We are spoilt little brats when it comes to consuming technology. Not only do we need to be spoon-fed devices and services that cost way beyond what they should, we expect them to be interoperable.
A multimedia player that doesn't stream various formats across networks and operating systems is rejected without a second thought. Yet when it comes to connecting with people online, we gladly lower our acceptance threshold as we accept an invite from a friend and join yet another social network.
That's like being asked to set up a @techradar.com account before you can email us. Just typing those words make me feel weird in the tummy. Yet that's what we do when we want to connect with friends and colleagues on yet-another-social-network.
Once connected we gladly put up and share all sorts of content without a second thought that this data isn't available to people outside the network (and I'm not even treading into the licensing and ownership issues involved).
That's a walled garden for you if you've ever heard of one. Evan Prodromou, the geeky brains behind StatusNet, puts it best: "from the point of view of a typical social web site, if you don't have an account on that site, you don't exist."
It's not that technologies, protocols, or services to give us a seamless experience don't exist. Instead of lugging login data for every network we are on, get an OpenID and consolidate all your digital identities.
Then there's WebFinger which adds meat to your email address by letting you attach public metadata to it. But there's no point getting either if the network you're on doesn't support it. OpenID is supported by several networks but there are thrice as many that don't.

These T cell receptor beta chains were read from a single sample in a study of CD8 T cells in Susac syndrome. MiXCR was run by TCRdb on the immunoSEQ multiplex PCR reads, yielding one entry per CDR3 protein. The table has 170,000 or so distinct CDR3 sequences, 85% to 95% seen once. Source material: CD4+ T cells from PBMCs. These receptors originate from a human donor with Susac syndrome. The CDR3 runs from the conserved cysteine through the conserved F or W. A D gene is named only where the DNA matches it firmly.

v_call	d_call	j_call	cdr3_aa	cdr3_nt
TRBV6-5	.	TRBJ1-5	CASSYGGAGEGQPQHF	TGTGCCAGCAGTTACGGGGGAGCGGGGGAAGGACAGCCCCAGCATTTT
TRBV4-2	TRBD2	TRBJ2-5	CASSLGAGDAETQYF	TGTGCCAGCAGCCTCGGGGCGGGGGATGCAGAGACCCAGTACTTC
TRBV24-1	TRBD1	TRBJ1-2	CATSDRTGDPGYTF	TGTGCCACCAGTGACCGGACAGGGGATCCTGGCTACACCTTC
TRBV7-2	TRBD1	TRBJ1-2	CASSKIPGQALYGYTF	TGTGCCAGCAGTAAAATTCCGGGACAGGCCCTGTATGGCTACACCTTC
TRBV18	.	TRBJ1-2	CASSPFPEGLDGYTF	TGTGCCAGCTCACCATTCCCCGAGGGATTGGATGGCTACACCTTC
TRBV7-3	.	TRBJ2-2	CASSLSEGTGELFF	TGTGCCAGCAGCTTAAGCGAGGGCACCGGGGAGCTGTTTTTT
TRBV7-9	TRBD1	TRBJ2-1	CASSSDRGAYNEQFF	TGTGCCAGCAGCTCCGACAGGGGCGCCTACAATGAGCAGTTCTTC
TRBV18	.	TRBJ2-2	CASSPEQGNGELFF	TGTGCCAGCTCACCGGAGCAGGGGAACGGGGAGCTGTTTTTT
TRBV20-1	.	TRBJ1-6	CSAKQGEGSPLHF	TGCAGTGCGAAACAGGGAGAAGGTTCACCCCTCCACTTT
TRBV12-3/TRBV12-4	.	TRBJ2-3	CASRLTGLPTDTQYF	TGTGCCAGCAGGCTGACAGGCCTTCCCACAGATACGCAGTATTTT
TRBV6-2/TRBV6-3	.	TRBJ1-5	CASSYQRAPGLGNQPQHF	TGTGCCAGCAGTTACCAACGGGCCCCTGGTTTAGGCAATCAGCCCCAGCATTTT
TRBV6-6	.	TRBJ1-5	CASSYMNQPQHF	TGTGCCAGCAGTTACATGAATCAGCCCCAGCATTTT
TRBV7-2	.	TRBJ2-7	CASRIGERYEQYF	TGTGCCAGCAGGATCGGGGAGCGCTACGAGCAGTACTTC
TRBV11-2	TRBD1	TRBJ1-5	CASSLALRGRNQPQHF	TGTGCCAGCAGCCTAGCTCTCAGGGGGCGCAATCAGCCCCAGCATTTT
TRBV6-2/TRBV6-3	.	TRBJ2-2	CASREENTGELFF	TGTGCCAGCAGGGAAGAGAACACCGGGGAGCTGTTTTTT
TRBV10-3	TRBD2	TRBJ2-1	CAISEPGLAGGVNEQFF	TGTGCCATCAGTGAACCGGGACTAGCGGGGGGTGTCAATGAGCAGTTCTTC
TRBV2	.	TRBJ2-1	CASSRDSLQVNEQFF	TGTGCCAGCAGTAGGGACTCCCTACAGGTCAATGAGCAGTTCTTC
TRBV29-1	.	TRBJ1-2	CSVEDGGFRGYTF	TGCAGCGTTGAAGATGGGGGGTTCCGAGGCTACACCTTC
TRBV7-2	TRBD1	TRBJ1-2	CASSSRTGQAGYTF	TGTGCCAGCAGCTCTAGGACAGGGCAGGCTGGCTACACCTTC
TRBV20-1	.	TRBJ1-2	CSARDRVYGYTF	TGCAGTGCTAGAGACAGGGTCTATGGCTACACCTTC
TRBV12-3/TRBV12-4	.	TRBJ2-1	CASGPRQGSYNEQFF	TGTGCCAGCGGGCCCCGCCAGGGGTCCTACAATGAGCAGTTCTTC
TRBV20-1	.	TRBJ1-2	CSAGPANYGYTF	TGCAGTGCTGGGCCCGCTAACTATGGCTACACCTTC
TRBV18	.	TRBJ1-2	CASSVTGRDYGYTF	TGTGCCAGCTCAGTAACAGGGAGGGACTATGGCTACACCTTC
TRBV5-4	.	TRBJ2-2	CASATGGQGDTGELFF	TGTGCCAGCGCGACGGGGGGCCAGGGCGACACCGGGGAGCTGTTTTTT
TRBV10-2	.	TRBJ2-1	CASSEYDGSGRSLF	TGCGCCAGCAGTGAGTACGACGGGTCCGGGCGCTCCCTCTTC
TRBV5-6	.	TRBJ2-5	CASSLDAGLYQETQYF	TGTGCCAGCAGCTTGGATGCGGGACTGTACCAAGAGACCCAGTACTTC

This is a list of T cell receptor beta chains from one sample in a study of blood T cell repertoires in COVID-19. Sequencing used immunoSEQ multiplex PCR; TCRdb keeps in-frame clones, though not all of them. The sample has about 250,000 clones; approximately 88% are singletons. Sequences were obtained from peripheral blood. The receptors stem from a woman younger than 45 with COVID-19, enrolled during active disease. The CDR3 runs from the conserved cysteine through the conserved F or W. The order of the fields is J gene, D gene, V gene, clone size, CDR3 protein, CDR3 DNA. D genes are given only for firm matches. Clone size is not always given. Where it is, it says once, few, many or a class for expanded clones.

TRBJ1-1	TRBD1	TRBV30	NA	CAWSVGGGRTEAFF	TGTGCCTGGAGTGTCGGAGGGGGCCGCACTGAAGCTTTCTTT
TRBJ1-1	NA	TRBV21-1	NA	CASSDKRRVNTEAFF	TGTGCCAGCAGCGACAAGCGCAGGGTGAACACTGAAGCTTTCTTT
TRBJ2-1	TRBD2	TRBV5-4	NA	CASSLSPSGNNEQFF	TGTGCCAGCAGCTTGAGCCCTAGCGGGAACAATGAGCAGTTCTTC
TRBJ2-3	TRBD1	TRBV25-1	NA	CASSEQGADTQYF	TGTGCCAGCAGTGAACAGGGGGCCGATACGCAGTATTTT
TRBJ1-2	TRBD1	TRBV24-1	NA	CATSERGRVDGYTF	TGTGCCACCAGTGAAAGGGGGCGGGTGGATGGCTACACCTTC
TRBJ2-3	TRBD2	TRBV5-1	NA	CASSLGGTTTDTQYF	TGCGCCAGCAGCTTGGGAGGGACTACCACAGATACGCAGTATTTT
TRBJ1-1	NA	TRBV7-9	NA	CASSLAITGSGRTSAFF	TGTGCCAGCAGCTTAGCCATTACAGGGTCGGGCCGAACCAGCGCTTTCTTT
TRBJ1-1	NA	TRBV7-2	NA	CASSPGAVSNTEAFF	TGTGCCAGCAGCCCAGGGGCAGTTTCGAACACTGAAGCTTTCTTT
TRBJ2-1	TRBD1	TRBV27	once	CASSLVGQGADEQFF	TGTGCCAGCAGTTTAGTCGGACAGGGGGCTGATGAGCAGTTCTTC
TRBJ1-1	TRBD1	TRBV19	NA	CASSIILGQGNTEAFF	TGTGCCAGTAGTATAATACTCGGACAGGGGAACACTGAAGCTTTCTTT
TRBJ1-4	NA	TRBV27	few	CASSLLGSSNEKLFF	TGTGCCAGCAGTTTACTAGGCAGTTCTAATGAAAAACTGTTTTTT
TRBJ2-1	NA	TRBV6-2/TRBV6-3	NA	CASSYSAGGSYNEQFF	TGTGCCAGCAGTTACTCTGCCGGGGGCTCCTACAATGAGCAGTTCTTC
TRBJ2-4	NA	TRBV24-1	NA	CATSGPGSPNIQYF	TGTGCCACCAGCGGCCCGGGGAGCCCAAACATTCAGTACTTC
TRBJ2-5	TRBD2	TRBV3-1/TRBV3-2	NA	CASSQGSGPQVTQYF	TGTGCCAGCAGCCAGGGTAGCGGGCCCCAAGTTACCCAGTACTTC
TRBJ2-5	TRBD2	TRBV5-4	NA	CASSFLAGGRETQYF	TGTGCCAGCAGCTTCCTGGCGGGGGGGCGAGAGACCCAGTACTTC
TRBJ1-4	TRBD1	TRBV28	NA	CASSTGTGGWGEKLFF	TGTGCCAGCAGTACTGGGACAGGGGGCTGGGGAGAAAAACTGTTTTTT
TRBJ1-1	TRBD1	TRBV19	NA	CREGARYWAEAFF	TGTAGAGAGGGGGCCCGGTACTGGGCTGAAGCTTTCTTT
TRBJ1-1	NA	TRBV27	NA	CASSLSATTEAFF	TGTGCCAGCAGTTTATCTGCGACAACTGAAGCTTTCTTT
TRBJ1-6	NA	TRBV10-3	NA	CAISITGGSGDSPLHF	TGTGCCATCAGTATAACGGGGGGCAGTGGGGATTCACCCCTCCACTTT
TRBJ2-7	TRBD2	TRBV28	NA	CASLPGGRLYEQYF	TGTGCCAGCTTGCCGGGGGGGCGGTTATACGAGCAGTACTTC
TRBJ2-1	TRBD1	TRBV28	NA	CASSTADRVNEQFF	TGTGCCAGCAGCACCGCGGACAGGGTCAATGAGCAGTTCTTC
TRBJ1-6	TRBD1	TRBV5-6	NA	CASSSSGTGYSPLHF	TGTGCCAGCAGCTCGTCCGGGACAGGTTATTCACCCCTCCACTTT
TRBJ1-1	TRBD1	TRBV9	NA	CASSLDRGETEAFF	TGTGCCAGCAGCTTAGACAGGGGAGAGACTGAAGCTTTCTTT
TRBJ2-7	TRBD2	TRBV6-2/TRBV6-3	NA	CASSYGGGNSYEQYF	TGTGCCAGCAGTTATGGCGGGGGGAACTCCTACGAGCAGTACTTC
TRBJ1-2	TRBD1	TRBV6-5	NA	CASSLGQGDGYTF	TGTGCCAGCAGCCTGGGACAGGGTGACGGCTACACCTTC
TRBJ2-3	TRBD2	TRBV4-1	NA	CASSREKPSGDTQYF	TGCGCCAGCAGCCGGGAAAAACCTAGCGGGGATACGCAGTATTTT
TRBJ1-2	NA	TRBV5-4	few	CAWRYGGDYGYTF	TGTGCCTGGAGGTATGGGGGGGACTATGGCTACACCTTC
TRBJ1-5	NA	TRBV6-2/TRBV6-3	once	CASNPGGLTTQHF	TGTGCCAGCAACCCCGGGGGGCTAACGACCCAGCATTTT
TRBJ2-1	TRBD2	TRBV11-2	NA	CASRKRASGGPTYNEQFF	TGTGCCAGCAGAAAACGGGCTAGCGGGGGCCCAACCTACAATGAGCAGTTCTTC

Once you're inside the network, then what? There's nothing quite as irritating as filling in the same profile data over and over again. Again, what use is the good work of projects like the FOAF (Friend Of A Friend) for creating machine readable pages that describe people, if your network doesn't use it?
Evan Prodromou, whose StatusNet powers the twitter-like Identi.ca, thinks it's time to draw a line. Running a social network behind corporate borders for employees to connect with each other is the standard way to network for many global businesses.
But what happens when these employees need to connect with people outside their corporate network? The organisation won't host a network for your customers, or friends. They'd rather connect their separate networks.
His argument sounds valid.
Federated social web
To that end, Prodromou's working on what he refers to as a federated social web. He doesn't like to use the word "open" because people interpret it differently. His federated social web is made up of distinct entities that are connected to each other for a seamless experience to the users.
But is it really doable? Don't we all browse the web, which at the end of the line, is a collection of documents in a web server running an alien filesystem? Our emails penetrate corporate borders, service providers, and operating systems seamlessly. If it can work for the world wide web, and email, and lots of other systems it sure can work for a social network. Or rather 'the' social network.
For that to happen, though, we have to be more demanding as users of these networks. Let's not Apple-tise the networks. They are here to serve us, not the other way around.
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With almost two decades of writing and reporting on Linux, Mayank Sharma would like everyone to think he’s TechRadar Pro’s expert on the topic. Of course, he’s just as interested in other computing topics, particularly cybersecurity, cloud, containers, and coding.